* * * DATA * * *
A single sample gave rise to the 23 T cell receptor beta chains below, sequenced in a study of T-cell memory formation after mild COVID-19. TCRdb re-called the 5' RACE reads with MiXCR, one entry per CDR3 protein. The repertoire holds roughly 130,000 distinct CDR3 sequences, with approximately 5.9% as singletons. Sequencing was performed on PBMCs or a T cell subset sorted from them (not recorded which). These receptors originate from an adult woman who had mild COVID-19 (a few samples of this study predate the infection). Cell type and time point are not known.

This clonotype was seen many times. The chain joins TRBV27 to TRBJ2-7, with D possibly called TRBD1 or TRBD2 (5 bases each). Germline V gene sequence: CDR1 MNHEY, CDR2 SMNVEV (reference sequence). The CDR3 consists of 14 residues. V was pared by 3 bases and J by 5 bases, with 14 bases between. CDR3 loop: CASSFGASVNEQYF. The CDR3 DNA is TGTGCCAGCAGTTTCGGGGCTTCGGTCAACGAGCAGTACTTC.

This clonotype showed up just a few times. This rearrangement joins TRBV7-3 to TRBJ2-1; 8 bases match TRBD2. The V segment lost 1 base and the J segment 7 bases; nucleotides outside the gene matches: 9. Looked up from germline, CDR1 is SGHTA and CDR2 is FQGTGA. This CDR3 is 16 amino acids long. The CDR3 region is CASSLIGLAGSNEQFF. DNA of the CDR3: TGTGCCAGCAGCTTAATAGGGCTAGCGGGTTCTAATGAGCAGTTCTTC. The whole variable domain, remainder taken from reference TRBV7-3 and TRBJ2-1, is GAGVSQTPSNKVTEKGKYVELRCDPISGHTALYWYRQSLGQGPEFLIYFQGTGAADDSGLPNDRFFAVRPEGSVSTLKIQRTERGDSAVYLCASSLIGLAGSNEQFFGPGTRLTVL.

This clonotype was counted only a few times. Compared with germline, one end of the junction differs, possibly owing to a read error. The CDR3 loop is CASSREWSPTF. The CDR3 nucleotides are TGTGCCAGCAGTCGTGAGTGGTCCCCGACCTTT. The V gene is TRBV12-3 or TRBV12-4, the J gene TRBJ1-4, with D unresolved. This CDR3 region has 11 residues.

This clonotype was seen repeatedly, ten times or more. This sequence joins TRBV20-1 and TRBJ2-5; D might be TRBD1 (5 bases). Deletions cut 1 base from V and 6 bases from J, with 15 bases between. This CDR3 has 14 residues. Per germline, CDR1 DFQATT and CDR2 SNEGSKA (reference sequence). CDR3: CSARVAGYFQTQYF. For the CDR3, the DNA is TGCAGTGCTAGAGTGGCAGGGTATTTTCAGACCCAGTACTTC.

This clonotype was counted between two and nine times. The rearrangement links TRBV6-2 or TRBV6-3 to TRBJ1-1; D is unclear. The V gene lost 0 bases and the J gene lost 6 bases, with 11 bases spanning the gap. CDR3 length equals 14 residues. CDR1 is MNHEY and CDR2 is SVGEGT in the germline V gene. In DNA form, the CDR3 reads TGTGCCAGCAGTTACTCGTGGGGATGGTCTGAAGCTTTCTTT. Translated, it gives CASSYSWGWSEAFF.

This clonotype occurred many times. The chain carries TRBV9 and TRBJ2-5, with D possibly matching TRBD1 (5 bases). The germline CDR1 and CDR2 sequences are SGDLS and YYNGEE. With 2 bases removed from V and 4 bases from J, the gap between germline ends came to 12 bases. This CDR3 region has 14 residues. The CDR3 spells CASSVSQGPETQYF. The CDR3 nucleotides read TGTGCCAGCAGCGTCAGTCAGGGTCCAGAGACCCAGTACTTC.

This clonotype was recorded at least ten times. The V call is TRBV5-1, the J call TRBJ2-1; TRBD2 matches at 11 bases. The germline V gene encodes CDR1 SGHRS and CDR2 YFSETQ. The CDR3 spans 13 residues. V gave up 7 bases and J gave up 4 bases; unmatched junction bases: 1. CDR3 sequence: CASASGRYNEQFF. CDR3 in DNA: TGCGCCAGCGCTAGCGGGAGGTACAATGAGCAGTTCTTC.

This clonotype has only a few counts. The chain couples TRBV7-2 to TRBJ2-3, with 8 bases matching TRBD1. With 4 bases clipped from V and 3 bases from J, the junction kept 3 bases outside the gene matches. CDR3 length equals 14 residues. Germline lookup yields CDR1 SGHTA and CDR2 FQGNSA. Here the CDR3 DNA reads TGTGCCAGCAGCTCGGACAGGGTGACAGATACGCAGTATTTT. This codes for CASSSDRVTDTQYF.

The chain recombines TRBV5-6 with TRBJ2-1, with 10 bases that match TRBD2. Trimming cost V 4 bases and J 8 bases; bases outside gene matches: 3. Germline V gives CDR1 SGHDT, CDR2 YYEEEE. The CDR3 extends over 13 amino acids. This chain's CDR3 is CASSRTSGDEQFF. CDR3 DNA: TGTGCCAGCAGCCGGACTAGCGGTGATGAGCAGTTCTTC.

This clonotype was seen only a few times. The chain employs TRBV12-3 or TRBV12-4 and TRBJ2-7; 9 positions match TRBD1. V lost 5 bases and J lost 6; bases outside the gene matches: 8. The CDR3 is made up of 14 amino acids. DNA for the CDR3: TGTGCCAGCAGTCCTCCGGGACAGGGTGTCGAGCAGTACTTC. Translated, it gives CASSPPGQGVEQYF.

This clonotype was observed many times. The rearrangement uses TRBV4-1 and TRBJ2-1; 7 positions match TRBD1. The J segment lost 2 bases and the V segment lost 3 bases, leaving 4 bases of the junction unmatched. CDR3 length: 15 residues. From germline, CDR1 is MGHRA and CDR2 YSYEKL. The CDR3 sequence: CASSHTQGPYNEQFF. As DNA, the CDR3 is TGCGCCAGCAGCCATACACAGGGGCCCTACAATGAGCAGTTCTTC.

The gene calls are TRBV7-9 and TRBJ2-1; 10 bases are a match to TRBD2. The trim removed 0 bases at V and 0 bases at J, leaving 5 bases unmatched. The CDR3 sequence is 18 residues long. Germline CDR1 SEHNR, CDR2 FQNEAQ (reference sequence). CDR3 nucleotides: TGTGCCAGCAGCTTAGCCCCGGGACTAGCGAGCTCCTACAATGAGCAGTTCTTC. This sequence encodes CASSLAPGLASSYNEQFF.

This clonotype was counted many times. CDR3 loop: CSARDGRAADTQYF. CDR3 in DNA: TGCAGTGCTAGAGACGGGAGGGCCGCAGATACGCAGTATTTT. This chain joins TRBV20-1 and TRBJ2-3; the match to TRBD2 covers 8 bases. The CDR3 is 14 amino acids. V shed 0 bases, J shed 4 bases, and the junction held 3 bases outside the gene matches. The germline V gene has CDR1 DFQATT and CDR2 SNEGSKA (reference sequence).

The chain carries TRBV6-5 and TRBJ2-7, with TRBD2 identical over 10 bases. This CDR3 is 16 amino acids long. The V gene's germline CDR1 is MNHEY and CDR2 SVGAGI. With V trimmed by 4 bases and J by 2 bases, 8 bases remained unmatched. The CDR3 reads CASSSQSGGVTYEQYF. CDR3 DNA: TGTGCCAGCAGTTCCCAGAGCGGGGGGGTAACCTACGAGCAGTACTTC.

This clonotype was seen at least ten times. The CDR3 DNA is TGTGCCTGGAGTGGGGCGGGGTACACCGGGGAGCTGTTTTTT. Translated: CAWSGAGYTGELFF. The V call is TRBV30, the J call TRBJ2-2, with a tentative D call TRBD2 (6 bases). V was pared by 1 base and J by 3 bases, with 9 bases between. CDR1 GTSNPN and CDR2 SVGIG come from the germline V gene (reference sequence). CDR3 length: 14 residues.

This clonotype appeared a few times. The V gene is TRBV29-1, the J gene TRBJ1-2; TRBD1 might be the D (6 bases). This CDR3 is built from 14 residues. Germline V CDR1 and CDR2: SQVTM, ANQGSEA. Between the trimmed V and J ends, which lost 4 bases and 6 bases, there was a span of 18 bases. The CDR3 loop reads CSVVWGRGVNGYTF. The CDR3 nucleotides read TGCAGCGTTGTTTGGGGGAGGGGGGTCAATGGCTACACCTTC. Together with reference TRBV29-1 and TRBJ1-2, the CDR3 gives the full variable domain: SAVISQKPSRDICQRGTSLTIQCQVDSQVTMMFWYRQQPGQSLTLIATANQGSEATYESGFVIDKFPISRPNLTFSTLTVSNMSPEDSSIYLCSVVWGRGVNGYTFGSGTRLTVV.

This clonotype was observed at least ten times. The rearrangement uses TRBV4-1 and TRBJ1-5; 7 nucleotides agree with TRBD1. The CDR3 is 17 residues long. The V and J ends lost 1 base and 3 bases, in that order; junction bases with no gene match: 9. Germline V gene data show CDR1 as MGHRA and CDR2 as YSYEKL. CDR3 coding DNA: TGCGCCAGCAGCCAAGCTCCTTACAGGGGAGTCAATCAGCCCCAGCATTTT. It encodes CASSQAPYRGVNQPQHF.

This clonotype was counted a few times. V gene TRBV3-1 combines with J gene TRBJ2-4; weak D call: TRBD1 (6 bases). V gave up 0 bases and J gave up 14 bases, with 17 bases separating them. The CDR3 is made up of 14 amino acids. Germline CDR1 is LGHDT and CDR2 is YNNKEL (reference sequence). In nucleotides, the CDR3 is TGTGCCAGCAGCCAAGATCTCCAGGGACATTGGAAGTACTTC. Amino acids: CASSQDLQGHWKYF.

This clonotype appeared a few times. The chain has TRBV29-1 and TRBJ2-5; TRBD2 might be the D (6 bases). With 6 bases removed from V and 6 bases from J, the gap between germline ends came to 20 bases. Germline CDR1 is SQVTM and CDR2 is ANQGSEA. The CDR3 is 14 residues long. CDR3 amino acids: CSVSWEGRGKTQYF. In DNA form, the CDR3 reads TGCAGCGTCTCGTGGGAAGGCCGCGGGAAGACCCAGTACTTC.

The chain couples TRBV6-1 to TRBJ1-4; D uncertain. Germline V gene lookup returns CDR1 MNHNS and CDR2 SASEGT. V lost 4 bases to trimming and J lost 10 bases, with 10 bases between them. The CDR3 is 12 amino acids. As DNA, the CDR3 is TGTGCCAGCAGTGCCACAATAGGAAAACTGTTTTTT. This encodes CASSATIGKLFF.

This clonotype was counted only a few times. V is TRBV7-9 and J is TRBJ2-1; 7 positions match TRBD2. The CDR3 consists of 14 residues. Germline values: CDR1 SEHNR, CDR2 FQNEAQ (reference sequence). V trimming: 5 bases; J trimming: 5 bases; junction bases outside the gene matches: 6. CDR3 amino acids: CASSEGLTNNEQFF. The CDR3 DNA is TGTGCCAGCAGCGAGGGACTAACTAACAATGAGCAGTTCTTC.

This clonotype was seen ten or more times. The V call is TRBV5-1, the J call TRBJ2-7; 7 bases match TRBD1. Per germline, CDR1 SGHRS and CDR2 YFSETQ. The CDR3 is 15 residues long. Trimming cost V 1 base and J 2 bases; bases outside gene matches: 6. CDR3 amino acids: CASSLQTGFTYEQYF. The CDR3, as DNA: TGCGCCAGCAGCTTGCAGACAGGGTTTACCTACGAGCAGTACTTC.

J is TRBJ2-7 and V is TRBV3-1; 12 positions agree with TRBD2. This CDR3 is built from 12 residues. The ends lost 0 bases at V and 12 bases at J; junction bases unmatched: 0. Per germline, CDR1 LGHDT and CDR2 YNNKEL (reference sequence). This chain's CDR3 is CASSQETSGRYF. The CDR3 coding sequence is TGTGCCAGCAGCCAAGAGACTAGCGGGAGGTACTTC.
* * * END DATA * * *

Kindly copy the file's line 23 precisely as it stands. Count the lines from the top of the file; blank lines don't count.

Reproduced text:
This clonotype was seen ten or more times. The V call is TRBV5-1, the J call TRBJ2-7; 7 bases match TRBD1. Per germline, CDR1 SGHRS and CDR2 YFSETQ. The CDR3 is 15 residues long. Trimming cost V 1 base and J 2 bases; bases outside gene matches: 6. CDR3 amino acids: CASSLQTGFTYEQYF. The CDR3, as DNA: TGCGCCAGCAGCTTGCAGACAGGGTTTACCTACGAGCAGTACTTC.